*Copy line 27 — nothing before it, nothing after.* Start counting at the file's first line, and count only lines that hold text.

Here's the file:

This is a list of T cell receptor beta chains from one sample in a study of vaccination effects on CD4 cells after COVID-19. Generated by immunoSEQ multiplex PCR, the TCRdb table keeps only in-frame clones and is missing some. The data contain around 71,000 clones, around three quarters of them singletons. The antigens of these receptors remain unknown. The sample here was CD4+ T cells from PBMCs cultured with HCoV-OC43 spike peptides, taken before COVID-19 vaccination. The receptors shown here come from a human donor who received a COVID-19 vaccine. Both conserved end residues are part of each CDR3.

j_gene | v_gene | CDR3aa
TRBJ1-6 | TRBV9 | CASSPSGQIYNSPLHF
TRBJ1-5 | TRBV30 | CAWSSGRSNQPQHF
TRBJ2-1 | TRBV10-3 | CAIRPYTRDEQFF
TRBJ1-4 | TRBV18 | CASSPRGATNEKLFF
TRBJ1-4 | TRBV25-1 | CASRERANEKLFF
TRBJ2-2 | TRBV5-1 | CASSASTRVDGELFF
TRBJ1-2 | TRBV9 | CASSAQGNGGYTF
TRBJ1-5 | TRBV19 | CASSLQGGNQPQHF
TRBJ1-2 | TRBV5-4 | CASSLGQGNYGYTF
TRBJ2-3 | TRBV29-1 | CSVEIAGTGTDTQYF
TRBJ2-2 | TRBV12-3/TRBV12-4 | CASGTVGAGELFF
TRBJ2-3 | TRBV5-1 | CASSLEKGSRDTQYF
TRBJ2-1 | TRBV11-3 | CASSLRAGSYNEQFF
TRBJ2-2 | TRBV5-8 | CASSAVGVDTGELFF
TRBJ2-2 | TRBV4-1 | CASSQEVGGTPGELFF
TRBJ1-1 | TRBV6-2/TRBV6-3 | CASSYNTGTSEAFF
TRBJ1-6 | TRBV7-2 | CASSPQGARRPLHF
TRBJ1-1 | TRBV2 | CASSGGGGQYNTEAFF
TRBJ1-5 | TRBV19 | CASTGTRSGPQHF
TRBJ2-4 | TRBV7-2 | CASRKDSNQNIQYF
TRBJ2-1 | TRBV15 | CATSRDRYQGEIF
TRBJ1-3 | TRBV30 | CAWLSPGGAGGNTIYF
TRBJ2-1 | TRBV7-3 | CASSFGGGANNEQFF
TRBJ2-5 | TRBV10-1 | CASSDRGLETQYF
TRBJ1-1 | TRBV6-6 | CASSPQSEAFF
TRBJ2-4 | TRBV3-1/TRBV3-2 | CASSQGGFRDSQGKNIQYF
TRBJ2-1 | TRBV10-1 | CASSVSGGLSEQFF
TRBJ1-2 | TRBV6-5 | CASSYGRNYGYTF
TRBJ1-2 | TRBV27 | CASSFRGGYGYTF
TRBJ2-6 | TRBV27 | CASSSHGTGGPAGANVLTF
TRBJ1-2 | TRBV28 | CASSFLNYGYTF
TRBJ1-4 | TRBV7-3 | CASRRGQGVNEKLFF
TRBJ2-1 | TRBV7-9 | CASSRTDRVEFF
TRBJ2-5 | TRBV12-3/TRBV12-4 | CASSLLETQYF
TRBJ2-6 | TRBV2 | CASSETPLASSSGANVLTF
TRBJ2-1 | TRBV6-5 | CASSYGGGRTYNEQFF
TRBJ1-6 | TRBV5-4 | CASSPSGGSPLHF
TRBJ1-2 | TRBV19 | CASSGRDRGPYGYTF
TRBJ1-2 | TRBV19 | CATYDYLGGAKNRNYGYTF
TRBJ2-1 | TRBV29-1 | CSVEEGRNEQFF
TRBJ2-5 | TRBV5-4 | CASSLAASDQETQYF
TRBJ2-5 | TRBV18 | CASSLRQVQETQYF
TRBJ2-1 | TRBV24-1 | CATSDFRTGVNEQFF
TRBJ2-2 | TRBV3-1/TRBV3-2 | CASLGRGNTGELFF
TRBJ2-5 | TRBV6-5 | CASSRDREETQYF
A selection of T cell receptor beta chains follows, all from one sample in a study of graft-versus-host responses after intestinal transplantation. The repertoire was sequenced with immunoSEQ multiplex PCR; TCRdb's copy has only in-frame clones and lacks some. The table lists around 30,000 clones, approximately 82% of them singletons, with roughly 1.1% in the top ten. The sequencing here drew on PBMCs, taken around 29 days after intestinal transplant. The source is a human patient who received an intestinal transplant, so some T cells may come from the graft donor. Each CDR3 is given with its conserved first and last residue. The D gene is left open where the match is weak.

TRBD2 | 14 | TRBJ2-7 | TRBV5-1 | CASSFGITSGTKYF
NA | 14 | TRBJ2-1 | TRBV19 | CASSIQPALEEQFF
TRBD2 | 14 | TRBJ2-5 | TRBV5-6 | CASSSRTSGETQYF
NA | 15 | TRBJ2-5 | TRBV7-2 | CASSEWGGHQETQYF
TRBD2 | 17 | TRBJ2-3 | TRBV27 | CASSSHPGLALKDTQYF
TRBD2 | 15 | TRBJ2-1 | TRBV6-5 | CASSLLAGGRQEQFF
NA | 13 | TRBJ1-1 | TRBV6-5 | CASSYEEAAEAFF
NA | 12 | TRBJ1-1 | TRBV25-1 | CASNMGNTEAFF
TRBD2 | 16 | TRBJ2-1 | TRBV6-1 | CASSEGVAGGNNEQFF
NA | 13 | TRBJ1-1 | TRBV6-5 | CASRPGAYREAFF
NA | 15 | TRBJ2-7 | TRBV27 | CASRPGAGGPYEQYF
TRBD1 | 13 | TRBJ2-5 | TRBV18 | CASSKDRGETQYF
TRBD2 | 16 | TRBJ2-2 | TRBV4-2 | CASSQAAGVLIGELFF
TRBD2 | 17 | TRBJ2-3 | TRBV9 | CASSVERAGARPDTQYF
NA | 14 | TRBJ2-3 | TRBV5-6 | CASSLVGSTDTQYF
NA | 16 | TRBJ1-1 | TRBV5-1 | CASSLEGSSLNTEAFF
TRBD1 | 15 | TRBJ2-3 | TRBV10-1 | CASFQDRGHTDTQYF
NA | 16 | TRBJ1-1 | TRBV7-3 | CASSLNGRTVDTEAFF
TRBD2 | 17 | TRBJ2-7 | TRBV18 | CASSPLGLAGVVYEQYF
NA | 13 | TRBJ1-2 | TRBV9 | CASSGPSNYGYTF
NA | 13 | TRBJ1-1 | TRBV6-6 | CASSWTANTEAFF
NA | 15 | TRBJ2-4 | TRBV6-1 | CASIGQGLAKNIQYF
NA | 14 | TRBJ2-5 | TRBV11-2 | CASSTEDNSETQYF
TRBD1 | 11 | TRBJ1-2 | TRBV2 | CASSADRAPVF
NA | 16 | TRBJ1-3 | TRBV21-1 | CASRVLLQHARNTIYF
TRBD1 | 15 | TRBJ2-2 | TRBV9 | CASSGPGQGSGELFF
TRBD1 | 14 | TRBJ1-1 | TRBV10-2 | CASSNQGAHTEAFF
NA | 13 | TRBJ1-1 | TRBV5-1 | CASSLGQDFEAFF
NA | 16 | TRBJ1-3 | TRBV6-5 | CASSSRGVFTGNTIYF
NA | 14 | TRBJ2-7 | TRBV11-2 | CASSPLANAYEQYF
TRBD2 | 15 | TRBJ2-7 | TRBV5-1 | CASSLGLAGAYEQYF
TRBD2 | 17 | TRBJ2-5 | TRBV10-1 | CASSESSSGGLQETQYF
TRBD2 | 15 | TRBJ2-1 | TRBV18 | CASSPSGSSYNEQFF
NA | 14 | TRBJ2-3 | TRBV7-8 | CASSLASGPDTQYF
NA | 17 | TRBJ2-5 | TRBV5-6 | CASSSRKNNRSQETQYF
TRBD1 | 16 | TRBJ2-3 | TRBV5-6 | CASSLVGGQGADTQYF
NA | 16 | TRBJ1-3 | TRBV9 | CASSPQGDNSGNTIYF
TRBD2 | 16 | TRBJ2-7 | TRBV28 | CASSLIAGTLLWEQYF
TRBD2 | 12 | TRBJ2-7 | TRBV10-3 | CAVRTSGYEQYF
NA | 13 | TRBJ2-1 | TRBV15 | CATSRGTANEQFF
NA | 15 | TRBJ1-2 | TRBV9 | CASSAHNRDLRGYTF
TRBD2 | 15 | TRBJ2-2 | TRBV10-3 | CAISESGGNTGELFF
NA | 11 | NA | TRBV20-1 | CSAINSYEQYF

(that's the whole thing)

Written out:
TRBJ1-1 | TRBV6-6 | CASSPQSEAFF